Pizzaro-Winting, who heads the Civil Service process, said that the city has a merit-based hiring practice to weed out potential cronyism or nepotism and to help ensure people are hired for what they know, not who they know.
For most jobs, the Civil Service Department works with Human Resources and other individual departments to create job descriptions and then helps recruit candidates who sometimes are required to take a variety of tests to assess their qualifications for the job.
Those people are sorted into “bands,” or qualifying lists, that are given back to the departments to use for interviews. The process can take months.
For non-career positions and those in city management or in elected officials’ offices, though, the process goes through Human Resources rather than Civil Service. In theory, Ambrosini said the process should be much faster than Civil Service, but the data hasn’t reflected that.
In a presentation to the Budget Oversight Committee, Ambrosini said Long Beach was taking 213 calendar days to fill positions compared to the industry average of about 130 calendar days. His department is working toward a goal of reducing that to 90 business days.
“I think it’s front and center on everyone’s mind, which is great,” Ambrosini said. “In any problem you have, recognizing it is the first step. No one is here burying their heads in the sand, and that’s a great first step.”
A new tool could be the type of mass-hiring event the city recently used to fill trash truck driver positions after a major shortage of workers led to trash days being skipped earlier this year.
The event was held on a Saturday at the city’s Health Department, where computers were set up to allow people to apply on the day of the event, current employees were on hand to talk to applicants about what to expect and Public Works staff were present to do on-site interviews.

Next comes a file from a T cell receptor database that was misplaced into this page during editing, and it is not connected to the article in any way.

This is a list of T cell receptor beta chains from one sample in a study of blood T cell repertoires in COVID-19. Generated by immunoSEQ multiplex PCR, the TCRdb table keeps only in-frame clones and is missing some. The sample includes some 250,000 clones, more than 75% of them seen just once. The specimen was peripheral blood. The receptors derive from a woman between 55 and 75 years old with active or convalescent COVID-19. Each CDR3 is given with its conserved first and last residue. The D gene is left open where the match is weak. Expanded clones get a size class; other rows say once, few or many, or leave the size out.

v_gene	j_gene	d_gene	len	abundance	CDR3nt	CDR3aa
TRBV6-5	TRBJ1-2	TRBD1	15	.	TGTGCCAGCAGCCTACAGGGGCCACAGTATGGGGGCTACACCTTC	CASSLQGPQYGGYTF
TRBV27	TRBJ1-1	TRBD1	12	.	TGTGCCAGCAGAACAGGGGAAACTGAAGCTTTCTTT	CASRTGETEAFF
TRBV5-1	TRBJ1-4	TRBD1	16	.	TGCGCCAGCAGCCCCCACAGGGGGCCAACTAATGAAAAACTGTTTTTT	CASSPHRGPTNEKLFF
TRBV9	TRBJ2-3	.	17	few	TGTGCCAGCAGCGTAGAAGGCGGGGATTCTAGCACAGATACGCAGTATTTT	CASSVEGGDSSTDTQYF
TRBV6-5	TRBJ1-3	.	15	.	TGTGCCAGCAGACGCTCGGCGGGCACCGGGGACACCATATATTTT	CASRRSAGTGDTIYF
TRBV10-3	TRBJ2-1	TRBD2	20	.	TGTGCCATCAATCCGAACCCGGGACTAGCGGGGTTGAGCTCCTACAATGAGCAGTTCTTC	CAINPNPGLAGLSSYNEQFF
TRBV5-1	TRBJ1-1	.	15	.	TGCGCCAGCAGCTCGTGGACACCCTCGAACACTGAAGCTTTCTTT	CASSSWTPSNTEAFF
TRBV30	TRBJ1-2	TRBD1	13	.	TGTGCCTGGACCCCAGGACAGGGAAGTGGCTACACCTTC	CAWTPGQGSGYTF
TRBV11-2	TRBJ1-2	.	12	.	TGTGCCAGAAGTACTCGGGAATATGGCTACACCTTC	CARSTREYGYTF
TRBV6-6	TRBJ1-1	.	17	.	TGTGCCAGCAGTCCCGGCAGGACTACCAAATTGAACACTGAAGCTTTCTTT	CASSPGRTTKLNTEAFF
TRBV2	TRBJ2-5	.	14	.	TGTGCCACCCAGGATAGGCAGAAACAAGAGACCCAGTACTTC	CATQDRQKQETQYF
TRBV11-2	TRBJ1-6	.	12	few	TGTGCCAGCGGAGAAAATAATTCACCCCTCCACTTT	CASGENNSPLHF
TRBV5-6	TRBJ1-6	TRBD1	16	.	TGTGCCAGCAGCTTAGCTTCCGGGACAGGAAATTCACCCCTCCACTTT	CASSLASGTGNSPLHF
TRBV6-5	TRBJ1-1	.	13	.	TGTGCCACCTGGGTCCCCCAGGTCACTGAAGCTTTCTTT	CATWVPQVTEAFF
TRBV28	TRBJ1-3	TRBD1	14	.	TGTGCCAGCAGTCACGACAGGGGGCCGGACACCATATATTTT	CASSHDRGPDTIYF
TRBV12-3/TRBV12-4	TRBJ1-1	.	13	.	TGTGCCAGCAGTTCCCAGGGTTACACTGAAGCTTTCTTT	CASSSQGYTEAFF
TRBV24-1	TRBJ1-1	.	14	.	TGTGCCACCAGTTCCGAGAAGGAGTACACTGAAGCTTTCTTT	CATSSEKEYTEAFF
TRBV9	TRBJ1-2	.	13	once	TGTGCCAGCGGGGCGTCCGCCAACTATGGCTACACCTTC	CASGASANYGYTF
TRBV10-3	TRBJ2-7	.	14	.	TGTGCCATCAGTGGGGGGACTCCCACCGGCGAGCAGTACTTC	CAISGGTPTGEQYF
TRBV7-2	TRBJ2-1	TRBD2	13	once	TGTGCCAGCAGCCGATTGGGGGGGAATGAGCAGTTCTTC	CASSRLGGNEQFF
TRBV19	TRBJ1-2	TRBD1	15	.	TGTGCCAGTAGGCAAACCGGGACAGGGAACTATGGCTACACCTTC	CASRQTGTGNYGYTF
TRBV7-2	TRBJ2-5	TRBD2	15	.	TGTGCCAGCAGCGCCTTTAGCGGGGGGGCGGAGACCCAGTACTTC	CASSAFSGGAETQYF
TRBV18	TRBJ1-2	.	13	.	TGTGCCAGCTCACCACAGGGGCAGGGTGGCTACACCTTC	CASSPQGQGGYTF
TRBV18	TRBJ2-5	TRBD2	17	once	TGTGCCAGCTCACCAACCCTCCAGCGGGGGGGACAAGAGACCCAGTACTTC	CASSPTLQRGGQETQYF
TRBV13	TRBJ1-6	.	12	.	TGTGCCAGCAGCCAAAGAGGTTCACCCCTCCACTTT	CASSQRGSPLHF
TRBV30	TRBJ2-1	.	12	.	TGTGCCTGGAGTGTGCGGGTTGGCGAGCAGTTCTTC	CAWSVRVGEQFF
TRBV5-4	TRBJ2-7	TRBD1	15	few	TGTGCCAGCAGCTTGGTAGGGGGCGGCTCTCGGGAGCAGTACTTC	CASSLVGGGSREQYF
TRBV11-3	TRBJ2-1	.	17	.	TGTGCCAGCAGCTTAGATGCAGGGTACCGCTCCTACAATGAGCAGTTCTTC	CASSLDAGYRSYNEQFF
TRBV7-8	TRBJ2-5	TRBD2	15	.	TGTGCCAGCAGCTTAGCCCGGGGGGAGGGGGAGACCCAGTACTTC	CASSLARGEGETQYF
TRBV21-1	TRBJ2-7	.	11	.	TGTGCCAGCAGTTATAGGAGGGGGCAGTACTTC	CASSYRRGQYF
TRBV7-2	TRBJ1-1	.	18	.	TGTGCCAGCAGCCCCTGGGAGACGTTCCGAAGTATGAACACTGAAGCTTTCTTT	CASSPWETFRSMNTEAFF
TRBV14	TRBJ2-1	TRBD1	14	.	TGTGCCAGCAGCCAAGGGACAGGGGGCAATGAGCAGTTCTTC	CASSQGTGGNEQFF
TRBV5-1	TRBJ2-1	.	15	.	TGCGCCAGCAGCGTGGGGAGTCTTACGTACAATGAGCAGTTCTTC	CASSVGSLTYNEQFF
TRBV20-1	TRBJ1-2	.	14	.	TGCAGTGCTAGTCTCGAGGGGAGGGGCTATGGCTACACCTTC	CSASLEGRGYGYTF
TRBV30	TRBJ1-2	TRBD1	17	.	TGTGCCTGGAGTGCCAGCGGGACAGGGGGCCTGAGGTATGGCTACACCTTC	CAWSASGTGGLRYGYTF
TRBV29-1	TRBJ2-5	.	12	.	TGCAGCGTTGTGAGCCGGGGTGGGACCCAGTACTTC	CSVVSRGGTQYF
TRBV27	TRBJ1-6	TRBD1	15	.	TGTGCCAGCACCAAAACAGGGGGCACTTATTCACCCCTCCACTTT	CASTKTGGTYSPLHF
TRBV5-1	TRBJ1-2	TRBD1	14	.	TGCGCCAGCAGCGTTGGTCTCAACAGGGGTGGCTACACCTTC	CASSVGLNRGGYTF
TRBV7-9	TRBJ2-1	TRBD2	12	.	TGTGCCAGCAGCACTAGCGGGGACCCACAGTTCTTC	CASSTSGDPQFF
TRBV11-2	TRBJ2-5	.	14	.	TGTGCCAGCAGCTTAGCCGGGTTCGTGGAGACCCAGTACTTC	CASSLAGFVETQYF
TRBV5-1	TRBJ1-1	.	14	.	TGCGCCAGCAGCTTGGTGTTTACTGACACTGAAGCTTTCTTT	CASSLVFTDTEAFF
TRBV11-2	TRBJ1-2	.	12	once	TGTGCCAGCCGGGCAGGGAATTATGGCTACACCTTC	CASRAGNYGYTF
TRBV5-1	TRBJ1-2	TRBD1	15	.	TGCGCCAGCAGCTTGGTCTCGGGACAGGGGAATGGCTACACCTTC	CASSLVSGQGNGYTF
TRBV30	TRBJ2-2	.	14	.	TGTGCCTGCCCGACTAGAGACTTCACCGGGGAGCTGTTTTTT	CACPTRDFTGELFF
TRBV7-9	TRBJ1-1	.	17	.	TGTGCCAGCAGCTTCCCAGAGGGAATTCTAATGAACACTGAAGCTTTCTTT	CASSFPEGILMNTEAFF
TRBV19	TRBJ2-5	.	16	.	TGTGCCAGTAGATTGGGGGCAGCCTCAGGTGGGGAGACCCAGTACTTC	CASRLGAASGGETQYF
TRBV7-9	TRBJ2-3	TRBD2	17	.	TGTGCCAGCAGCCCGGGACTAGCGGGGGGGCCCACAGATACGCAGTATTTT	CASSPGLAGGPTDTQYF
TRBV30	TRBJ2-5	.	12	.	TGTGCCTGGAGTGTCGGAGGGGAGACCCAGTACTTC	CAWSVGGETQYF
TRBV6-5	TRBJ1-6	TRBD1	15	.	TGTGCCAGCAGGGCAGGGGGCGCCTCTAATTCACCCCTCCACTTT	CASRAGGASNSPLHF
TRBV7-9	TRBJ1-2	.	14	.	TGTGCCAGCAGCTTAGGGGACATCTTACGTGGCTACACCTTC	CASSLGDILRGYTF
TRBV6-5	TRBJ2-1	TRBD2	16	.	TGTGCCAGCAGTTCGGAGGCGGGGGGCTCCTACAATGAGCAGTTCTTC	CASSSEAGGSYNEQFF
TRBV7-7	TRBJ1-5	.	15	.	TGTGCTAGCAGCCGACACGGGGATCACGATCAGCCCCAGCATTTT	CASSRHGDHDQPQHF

Fingerprinting was provided the same day, as was the processing of city-issued badges for those that were hired. Members of the city clerk’s office worked the event to allow applicants to take the city oath.
Josh Hickman, deputy director of Public Works, said Tuesday that 54 new drivers are scheduled to start over the next few months, with the first 18 set for their first day of work Aug. 28. Perhaps equally important, the department has an eligible list of over 100, something it will need to tap into when the city officially starts collecting organic recycling later this year.
The event was seen as a success and a potential model for some classifications. Maintenance assistants are being considered for a similar hiring event.
Hiring events could be part of the city’s overall efforts to speed up the process of filling jobs, including doing away with drug tests and physicals for positions that don’t require them, something Ambrosini said could amount to about two-thirds of city jobs.
The city has also invested in a centralized talent acquisition team within the HR Department to streamline the hiring process and create a “greater sense of the city’s commitment to meaningful and sustainable change.”
In the immediate future, the city could lean on perks to help retain and attract new hires like bonuses and the potential to work from home.
“That is a huge feature and honestly that has helped us to compete in the labor market,” Ambrosini said of the hybrid-work agreement the city reached in 2021. “If we did not have that, Long Beach would have a vacancy rate that is higher.”